In order to comply with the city’s Affordable Housing Ordinance, eight of the building’s 314 units will meet affordability requirements. At the time the development was approved, the ordinance only required certain new residential developments in Chicago for 2.5% of its units to meet the criteria. It recently increased to 5%. The rent for these affordable units ranges from $ 900 per month for studios to $ 1,100 per month for a 2 bedroom.
Opponents of development say that even if eight units are compliant, it is the bare minimum.
However, Ald. James Cappleman (46th Ward) supports the plan. He says he’s more concerned about people living 30% or below the poverty line – on the verge of homelessness. The developer of luxury apartment buildings, Lincoln Properties, is giving a local non-profit organization that works with women facing homelessness just over $ 3 million.
âOf that group of tenants, which is the largest group of tenants, where 75% of them experience extreme financial difficulty in meeting their monthly expenses,â Cappleman said. “With the [Affordable Requirements Ordinance]We focus on people earning 60% of the region’s median income. I want housing for people at high risk of living on the streets. I mean, they want a toilet, they want a bed, they want a shower, and we don’t have enough.
Video: Watch our full interview with Ald. James cappleman
While required affordable housing is reserved for people at or below 60% of the region’s median income, Sarah’s Circle – the non-profit organization the developer donates to – supports people at or below 30. % of median income.
Sarah’s Circle says the money has not yet been allocated, but everything the organization does is focused on how to provide permanent housing to women in need.
“We want to think long term in terms of developing permanent housing for people, we have to think short term as we are also dependent on support and donations from government agencies, so $ 3 million goes a long way for Sarah’s Circle. because we’re really smart about it and both long term and short term, âsaid Margaret Egan, Sarah’s Circle board member.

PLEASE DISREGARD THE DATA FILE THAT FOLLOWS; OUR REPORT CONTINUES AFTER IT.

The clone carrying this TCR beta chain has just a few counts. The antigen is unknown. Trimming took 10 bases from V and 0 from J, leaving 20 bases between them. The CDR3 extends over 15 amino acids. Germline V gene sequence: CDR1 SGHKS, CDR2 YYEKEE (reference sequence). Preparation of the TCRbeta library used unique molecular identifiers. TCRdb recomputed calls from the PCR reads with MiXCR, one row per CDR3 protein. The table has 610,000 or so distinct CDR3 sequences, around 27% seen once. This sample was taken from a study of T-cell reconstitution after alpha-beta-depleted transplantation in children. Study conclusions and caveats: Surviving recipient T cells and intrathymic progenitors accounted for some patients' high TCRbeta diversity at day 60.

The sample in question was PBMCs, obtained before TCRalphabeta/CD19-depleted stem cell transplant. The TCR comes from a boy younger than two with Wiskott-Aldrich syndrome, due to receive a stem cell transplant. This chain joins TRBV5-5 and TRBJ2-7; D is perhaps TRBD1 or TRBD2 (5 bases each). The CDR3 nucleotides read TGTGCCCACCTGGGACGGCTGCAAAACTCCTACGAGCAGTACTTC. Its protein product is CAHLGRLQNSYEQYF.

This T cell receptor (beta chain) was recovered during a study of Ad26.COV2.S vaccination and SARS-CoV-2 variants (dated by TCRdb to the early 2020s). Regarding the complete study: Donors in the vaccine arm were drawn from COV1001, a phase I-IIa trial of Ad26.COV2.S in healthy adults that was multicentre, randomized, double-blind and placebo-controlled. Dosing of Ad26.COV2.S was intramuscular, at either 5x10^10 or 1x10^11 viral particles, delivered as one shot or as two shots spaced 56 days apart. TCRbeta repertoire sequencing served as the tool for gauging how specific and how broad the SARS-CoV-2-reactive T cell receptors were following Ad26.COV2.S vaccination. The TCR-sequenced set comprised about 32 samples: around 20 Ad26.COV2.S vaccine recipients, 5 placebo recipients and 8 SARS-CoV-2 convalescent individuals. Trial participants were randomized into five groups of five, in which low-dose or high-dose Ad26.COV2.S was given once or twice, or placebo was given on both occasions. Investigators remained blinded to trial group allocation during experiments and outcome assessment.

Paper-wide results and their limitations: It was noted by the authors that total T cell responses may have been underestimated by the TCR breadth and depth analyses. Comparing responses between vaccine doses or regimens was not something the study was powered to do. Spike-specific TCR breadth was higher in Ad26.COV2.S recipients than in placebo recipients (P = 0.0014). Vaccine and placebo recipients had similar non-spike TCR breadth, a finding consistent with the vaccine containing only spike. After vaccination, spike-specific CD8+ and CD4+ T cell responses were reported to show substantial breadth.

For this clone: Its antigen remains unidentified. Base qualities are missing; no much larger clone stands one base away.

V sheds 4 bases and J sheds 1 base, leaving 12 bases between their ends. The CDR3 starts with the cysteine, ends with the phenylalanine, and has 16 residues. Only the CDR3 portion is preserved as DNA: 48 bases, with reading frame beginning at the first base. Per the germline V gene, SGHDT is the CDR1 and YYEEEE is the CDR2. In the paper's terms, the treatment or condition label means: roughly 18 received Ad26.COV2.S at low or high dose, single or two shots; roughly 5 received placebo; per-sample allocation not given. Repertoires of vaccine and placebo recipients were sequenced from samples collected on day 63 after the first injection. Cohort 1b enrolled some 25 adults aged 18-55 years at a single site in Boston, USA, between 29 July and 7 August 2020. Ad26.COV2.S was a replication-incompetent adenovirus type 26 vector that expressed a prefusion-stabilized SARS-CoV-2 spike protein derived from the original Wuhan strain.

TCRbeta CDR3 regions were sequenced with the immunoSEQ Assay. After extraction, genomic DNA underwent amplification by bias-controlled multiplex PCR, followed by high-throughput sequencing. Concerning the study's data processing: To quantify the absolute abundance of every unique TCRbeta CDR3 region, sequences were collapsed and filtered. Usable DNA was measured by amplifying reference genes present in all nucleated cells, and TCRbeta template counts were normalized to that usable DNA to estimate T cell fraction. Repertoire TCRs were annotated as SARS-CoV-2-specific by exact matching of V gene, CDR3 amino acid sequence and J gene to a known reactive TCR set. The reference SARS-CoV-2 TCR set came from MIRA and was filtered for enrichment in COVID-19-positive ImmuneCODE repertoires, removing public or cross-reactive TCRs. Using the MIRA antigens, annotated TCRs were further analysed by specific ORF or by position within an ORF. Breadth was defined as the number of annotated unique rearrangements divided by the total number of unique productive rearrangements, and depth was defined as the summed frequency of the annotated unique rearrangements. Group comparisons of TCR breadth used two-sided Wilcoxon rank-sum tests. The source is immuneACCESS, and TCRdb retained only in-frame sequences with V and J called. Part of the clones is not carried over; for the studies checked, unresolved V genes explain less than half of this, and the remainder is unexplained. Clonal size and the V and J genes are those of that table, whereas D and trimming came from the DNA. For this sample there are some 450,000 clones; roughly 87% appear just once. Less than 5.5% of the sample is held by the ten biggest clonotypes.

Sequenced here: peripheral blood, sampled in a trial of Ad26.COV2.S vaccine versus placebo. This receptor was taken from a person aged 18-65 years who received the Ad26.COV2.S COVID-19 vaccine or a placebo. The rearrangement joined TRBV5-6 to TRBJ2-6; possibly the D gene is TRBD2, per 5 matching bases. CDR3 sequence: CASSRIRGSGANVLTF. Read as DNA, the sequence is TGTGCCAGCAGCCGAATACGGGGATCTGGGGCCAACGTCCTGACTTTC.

Sarah’s Circle provides a number of services at its two current Uptown locations – a third is on its way – to provide temporary housing for homeless women, both in the neighborhood and in the city.
It also has 73 permanent housing units – apartments – for working women who are ready to move into their own accommodation.
They worked with architectural firm Perkins & Will who provided the service to design the three Sarah’s Circle buildings at low or no cost, keeping in mind how women would use the spaces.
âWe are very happy to be able to continue our relationship and support the agency,â said Christopher Hale of Perkins & Will. âIt was motivating and inspiring for us to be able to help them and thus have an impact on the community. “
One of the women who recently moved into permanent accommodation at Sarah’s Circle is June Merritt, 60. She joined the organization eight years ago and has lived in her own apartment here since March of this year.
âPeace of mind. I can stay. Definitely, a place to call my home,â Merritt said. âThere shouldn’t be anyone on the street. When I see that it hurts me because I haven’t. never slept in a tent in this situation, but I know what it’s like to be homeless.
Community Report Series
âChicago Tonightâ Expands Community Reporting. We take to the streets to speak with your neighbors, local businesses, agencies and leaders about COVID-19, the economy, racial justice, education and more. Find out where we’ve been and what we’ve learned using the map below. Or select a community using the drop-down menu. Points in Red represent our COVID-19 Across Chicago series; blue marks our “Chicago Tonight” series in Your Neighborhood.